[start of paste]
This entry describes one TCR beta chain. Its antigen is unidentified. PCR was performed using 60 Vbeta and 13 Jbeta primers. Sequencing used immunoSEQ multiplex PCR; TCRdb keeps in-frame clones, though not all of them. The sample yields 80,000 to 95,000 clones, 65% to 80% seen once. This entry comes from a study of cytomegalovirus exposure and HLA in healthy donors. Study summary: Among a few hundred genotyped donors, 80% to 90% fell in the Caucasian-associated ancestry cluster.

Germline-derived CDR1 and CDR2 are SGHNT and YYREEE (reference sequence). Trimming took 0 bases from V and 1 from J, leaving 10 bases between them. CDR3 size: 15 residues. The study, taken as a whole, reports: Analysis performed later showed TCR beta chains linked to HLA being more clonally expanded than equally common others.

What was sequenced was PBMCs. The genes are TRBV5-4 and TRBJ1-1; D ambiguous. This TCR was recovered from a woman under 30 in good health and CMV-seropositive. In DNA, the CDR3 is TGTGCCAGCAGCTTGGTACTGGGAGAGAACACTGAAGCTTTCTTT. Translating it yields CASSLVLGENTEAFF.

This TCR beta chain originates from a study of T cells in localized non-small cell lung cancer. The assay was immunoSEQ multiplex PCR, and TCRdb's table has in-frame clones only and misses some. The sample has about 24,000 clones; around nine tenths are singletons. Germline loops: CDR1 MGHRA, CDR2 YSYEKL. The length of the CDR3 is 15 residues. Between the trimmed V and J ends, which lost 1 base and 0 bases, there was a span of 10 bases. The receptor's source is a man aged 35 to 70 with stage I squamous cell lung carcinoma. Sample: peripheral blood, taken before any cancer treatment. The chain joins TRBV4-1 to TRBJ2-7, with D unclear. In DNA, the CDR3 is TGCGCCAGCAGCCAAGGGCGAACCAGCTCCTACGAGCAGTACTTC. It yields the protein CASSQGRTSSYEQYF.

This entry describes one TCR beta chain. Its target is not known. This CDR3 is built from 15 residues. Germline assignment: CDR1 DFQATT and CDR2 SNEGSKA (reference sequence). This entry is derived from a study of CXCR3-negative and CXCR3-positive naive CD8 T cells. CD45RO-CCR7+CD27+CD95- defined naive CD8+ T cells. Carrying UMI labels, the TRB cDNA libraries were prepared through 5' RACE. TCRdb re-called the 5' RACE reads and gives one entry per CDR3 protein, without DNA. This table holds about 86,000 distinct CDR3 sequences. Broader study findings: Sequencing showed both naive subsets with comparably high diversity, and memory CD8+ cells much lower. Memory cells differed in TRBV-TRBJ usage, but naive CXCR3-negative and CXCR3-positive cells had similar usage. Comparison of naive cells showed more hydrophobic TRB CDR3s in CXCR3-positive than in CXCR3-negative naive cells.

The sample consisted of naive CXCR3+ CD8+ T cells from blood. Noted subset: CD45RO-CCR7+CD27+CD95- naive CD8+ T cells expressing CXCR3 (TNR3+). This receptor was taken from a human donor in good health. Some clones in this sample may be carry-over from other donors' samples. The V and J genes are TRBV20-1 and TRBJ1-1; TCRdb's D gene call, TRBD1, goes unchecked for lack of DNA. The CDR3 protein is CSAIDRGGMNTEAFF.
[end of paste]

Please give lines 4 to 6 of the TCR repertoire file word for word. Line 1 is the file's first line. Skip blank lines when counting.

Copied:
This TCR beta chain originates from a study of T cells in localized non-small cell lung cancer. The assay was immunoSEQ multiplex PCR, and TCRdb's table has in-frame clones only and misses some. The sample has about 24,000 clones; around nine tenths are singletons. Germline loops: CDR1 MGHRA, CDR2 YSYEKL. The length of the CDR3 is 15 residues. Between the trimmed V and J ends, which lost 1 base and 0 bases, there was a span of 10 bases. The receptor's source is a man aged 35 to 70 with stage I squamous cell lung carcinoma. Sample: peripheral blood, taken before any cancer treatment. The chain joins TRBV4-1 to TRBJ2-7, with D unclear. In DNA, the CDR3 is TGCGCCAGCAGCCAAGGGCGAACCAGCTCCTACGAGCAGTACTTC. It yields the protein CASSQGRTSSYEQYF.

This entry describes one TCR beta chain. Its target is not known. This CDR3 is built from 15 residues. Germline assignment: CDR1 DFQATT and CDR2 SNEGSKA (reference sequence). This entry is derived from a study of CXCR3-negative and CXCR3-positive naive CD8 T cells. CD45RO-CCR7+CD27+CD95- defined naive CD8+ T cells. Carrying UMI labels, the TRB cDNA libraries were prepared through 5' RACE. TCRdb re-called the 5' RACE reads and gives one entry per CDR3 protein, without DNA. This table holds about 86,000 distinct CDR3 sequences. Broader study findings: Sequencing showed both naive subsets with comparably high diversity, and memory CD8+ cells much lower. Memory cells differed in TRBV-TRBJ usage, but naive CXCR3-negative and CXCR3-positive cells had similar usage. Comparison of naive cells showed more hydrophobic TRB CDR3s in CXCR3-positive than in CXCR3-negative naive cells.

The sample consisted of naive CXCR3+ CD8+ T cells from blood. Noted subset: CD45RO-CCR7+CD27+CD95- naive CD8+ T cells expressing CXCR3 (TNR3+). This receptor was taken from a human donor in good health. Some clones in this sample may be carry-over from other donors' samples. The V and J genes are TRBV20-1 and TRBJ1-1; TCRdb's D gene call, TRBD1, goes unchecked for lack of DNA. The CDR3 protein is CSAIDRGGMNTEAFF.